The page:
Conflict over much of the past three decades in Iraq has caused the number of widowed women to pass the one million mark. Here, Iraqi widows tell the BBC Arabic Service about their experiences, and hopes and fears for the future.
The day I had to bury my husband was the hardest day in my life. I was not able to grieve properly as I had to look after my son who suffers from autism.
My husband, Mohammad, was a surgeon and a refugee in Germany, but after the regime change in 2003, he returned to Iraq immediately. In mid-April 2007, an explosion occurred at al-Jadiriyah Bridge in Baghdad causing many deaths. There were 10 bodies that were completely charred. One of those was my husband.
Aseed, my son, who used to sleep every day on his father's chest to the sound of his heartbeat, felt the loss of his father immediately. For many days, he sat in the wardrobe wearing the same clothes. If any good has come out of his father's death, it made him more determined to face life.
I feel that my husband is still with us. He was a writer, a thinker and a painter and for that reason, I feel he has only died in physical form, and his works remain with us.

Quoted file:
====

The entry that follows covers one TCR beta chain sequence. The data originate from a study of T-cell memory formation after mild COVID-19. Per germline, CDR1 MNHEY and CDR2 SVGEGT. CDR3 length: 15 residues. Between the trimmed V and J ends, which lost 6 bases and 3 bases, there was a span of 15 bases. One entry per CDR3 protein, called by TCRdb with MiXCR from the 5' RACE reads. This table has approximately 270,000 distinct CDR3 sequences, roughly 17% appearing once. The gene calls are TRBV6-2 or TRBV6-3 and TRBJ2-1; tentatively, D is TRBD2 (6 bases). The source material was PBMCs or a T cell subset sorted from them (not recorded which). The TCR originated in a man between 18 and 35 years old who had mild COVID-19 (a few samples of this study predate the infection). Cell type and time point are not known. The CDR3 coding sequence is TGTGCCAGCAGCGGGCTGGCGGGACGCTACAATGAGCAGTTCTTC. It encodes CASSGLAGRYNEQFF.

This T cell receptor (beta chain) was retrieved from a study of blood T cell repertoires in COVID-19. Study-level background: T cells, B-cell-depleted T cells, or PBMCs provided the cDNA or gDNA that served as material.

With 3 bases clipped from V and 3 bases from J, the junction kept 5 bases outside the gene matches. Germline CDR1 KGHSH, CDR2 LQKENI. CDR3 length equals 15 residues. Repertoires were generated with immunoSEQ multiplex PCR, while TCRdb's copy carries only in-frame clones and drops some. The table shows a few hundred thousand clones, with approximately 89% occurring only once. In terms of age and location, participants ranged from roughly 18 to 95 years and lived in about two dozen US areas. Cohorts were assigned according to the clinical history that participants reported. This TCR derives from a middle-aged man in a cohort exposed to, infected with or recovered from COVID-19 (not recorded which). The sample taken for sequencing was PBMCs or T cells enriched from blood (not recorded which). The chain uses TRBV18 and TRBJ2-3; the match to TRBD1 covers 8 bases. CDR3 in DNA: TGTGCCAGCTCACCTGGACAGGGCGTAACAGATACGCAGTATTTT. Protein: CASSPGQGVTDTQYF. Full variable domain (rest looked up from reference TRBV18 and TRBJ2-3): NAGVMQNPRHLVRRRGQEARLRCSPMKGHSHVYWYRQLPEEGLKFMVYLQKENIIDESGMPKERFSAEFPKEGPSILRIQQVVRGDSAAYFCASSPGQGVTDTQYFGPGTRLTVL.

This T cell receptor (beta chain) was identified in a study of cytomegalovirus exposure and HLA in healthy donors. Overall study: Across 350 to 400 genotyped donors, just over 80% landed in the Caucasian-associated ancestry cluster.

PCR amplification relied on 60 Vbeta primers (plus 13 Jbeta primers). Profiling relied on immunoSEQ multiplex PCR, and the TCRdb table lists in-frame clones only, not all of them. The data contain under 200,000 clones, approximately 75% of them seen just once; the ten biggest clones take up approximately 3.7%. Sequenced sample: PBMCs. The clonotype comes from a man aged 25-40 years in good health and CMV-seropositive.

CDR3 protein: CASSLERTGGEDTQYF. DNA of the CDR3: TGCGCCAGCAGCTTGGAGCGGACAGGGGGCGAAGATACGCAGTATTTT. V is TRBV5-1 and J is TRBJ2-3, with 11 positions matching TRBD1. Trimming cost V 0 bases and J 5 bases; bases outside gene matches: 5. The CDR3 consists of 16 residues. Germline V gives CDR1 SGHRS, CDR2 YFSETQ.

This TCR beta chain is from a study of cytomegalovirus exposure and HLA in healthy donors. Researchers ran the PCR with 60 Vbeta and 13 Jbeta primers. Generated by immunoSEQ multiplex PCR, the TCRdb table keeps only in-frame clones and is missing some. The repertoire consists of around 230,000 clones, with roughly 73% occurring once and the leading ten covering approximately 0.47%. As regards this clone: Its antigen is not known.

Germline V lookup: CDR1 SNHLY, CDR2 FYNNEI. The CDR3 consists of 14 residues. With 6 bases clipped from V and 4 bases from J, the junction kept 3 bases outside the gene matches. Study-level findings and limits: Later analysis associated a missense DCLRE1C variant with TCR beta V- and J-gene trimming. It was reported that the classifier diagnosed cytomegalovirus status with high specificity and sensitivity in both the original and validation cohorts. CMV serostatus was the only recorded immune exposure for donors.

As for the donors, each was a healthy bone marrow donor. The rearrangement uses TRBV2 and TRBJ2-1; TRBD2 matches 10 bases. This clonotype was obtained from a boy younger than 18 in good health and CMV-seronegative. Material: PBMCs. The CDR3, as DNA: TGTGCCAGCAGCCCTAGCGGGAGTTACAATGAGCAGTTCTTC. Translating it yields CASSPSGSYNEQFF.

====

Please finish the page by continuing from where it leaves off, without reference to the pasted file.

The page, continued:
To get out of my crisis, I challenged myself to carry on. With the help of friends, I managed to get a second job, as well as training other widows on the art of living life after a crisis.
In fact, I was helping myself because I still could not overcome my own crisis.
I have become the mother and father of four children ever since my husband was killed in a bus explosion on his way to work.
He left the house at eight that morning to get to the Shorja market in Baghdad where he worked as seller. But his life was over within half an hour.
We received compensation from the government, but it will never compensate for losing a loving father to four children.
Although we also get help from a local organisation which provides a monthly salary for my children, clothing for Eid [festival], and help at the start of the academic year, our living conditions are difficult, and I need more money to meet the needs of four growing children.
After a love story that lasted 10 years, one minute was all it took to lose my husband.
Back in 2008, my husband, his orphaned relative - who was only five years old - and I were caught up in a bomb explosion at the market. When the medics came to our rescue, a suicide bomber strapped with explosives set off another bomb. I lost consciousness at that moment and my body was full of shrapnel.
My husband died of his injuries on his way to the hospital and the orphaned child was badly injured. He is now disabled and no longer able to walk.
I have undergone five surgeries in the aftermath of the explosions. My condition was so serious that I didn't know my husband had died for three months, as the doctors advised my family to keep the news from me.
I have since moved back in with my parents and I look after myself using my own income.